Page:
Chikungunya viruses containing the A226V mutation detected retrospectively in Cameroon form a new geographical subclade

Bright Agbodzi*, Francine Berlange Sado Yousseu, Fredy Brice Nemg Simo, Selassie Kumordjie, Clara Yeboah, Mba Tihssommah Mosore, Ronald E. Bentil, Karla Prieto, Sophie M. Colston, Naiki Attram, Shirley Nimo-Paintsil, Anne T. Fox, Joseph H.K. Bonney, William Ampofo, Heather G. Coatsworth, Rhoel R. Dinglasan, David M. Wolfe, Michael R. Wiley, Maurice Demanou, Andrew G. Letizia

*Corresponding author for this work

Research output: Contribution to journalArticlepeer-review

9 Scopus citations

Abstract

Background: Chikungunya virus (CHIKV) is a re-emerging arbovirus associated with sporadic outbreaks in Cameroon since 2006. Viral whole genomes were generated to analyze the origins of evolutionary lineages, the potential of emergence/re-emergence, and to infer transmission dynamics of recent Cameroon CHIKV outbreak strains. Methods: Samples collected between 2016 and 2019 during CHIKV outbreaks in Cameroon were screened for CHIKV using reverse transcription PCR (RT-PCR), followed by whole genome sequencing of positive samples. Results: Three coding-complete CHIKV genomes were obtained from samples, which belong to an emerging sub-lineage of the East/Central/South African genotype and formed a monophyletic taxon with previous Central African strains. This clade, which we have named the new Central African clade, appears to be evolving at 3.0 × 10−4 nucleotide substitutions per site per year (95% highest posterior density (HPD) interval of 1.94 × 10−4 to 4.1 × 10−4). Notably, mutations in the envelope proteins (E1-A226V, E2-L210Q, and E2-I211T), which are known to enhance CHIKV adaptability and infectious potential in Aedes albopictus, were present in all strains and mapped to established high-density Ae. albopictus populations. Conclusions: These new CHIKV strains constitute a conserved genomic pool of an emerging sub-lineage, reflecting a putative vector host adaptation to Ae. albopictus, which has practically displaced Aedes aegypti from select regions of Cameroon.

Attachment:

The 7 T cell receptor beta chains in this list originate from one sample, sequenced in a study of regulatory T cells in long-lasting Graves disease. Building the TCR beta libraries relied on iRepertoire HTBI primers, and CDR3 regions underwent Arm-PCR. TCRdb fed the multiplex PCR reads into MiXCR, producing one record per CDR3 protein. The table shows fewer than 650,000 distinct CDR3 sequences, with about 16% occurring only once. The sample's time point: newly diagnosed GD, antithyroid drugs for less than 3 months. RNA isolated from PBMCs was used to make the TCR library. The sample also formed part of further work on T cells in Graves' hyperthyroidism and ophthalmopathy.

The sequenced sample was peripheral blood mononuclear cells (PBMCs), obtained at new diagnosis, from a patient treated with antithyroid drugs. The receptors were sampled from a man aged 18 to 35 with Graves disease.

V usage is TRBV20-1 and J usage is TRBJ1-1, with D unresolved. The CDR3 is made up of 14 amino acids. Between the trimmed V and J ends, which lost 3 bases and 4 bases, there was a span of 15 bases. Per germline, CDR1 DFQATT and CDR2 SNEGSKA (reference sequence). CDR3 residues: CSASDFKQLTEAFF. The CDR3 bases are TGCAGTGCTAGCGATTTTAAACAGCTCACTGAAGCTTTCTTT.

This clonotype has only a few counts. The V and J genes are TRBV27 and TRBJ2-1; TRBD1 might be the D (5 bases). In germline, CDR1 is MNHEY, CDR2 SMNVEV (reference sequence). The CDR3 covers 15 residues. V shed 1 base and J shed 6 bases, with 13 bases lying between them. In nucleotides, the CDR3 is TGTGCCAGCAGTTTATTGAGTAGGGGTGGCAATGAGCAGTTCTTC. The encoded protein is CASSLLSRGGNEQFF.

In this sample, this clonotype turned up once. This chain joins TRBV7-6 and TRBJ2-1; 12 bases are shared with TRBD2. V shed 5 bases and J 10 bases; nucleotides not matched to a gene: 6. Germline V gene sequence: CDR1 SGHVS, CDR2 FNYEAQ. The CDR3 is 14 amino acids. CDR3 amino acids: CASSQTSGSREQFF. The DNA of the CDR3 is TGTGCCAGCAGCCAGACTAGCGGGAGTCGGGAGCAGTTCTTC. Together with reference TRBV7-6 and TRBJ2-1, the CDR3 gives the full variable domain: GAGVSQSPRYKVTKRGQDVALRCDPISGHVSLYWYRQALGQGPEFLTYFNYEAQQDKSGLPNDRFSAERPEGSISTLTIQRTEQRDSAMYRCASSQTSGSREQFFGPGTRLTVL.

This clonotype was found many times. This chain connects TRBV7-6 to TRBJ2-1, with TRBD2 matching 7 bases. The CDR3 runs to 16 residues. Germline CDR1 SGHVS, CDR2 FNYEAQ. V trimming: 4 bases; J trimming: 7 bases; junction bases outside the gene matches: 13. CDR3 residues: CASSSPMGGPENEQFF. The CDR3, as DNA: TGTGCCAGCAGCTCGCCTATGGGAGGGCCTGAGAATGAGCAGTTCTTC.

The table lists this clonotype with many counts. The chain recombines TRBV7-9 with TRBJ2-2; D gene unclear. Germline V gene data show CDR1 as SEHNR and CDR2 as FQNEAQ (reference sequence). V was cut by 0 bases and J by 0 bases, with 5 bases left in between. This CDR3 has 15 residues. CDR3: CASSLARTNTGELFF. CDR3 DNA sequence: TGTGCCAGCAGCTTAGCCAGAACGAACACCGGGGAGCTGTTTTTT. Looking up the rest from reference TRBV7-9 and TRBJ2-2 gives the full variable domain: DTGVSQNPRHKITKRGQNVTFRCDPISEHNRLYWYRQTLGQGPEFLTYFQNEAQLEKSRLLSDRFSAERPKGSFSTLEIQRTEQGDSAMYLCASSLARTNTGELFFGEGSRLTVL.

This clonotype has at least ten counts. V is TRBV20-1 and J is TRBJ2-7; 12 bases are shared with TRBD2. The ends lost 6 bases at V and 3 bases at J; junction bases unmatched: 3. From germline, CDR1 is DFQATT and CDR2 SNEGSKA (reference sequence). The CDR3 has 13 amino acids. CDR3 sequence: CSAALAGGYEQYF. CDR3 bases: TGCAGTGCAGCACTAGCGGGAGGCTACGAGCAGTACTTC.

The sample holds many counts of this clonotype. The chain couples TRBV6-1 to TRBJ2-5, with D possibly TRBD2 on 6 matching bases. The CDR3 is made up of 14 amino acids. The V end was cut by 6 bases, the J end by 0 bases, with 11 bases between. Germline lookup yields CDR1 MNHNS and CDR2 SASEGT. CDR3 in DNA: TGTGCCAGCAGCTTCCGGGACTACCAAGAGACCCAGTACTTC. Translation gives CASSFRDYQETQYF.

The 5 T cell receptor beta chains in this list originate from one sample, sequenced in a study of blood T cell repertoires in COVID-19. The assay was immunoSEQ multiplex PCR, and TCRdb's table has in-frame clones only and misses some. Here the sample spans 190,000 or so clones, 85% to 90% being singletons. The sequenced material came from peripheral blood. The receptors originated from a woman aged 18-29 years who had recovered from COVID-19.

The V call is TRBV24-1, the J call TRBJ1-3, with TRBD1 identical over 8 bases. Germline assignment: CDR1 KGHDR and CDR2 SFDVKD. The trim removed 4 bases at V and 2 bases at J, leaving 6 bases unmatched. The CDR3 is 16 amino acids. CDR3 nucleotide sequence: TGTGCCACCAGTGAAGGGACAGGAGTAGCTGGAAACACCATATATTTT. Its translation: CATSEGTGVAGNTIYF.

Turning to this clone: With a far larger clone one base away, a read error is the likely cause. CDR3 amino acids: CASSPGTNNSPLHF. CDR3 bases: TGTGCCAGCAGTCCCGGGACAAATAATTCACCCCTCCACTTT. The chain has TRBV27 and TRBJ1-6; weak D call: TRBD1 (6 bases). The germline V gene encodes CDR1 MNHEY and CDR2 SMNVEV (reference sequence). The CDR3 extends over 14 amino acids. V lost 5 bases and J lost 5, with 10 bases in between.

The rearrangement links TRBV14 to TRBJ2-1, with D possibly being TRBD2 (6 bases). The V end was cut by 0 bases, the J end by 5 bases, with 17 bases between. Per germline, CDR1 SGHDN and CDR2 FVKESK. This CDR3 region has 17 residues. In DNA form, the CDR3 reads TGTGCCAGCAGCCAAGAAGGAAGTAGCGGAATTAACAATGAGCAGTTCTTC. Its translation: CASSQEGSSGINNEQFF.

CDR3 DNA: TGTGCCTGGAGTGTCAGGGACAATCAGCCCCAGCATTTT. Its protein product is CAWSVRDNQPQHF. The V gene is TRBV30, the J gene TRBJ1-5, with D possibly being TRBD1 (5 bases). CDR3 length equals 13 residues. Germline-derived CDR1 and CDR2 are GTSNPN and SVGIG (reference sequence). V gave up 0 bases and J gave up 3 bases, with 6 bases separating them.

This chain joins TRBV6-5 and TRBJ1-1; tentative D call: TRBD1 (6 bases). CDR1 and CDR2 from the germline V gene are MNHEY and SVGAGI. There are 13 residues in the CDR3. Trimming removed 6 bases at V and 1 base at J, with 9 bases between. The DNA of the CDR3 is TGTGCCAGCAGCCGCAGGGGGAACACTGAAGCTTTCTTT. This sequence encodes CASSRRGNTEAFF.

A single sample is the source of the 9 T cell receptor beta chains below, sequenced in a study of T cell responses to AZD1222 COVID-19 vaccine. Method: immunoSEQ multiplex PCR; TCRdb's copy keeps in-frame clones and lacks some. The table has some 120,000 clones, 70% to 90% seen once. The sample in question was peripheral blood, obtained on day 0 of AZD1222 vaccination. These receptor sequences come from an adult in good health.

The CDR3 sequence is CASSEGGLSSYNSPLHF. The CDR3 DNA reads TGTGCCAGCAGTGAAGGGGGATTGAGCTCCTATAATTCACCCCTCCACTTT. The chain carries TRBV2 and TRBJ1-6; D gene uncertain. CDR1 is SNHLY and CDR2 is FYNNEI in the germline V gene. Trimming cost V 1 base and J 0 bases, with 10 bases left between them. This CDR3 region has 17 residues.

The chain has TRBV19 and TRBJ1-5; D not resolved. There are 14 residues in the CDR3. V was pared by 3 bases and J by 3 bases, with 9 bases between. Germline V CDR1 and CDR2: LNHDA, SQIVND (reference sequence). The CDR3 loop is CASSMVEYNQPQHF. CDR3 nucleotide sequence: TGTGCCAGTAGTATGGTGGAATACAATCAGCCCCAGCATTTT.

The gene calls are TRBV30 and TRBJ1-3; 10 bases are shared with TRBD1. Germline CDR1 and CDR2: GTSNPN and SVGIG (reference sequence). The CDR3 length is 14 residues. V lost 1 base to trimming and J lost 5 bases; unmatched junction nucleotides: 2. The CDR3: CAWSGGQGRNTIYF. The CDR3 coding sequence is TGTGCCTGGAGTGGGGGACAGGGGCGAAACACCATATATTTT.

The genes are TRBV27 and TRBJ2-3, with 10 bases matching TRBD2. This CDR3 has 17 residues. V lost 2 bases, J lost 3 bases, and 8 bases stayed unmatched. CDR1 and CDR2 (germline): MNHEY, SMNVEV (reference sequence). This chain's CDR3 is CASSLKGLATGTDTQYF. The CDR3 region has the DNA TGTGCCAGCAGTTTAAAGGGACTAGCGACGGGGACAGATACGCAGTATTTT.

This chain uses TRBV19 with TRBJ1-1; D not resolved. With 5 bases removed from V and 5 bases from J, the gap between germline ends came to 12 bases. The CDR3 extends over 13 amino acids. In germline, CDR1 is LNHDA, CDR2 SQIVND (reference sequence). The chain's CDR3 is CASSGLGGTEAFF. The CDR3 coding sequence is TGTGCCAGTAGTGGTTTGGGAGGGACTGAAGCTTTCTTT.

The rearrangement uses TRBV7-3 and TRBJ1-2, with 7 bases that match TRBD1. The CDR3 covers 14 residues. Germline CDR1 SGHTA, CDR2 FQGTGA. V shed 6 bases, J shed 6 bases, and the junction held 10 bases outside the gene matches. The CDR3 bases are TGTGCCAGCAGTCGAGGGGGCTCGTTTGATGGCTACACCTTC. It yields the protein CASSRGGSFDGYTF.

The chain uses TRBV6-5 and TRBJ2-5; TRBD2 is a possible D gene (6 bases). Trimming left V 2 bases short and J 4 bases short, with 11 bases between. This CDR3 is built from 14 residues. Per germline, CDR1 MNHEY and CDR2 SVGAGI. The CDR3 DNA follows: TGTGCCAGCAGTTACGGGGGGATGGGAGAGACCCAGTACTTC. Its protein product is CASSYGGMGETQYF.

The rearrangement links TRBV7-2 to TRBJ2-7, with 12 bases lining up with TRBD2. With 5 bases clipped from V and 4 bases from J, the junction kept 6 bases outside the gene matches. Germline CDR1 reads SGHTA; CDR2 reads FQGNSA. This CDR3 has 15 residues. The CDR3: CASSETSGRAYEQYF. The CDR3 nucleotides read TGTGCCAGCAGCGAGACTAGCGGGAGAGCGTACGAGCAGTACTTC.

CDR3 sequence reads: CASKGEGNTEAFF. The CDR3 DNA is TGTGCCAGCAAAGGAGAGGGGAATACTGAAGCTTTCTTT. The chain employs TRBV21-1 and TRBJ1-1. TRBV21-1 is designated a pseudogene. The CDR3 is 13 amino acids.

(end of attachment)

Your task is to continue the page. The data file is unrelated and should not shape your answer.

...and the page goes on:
Original languageEnglish
Pages (from-to)65-73
Number of pages9
JournalInternational Journal of Infectious Diseases
Volume113
DOIs
StatePublished - Dec 2021
Externally publishedYes

Keywords

  • Aedes albopictus
  • Cameroon
  • Chikungunya virus (CHIKV)
  • E1-A226V
  • New Central African Clade (nCAC)

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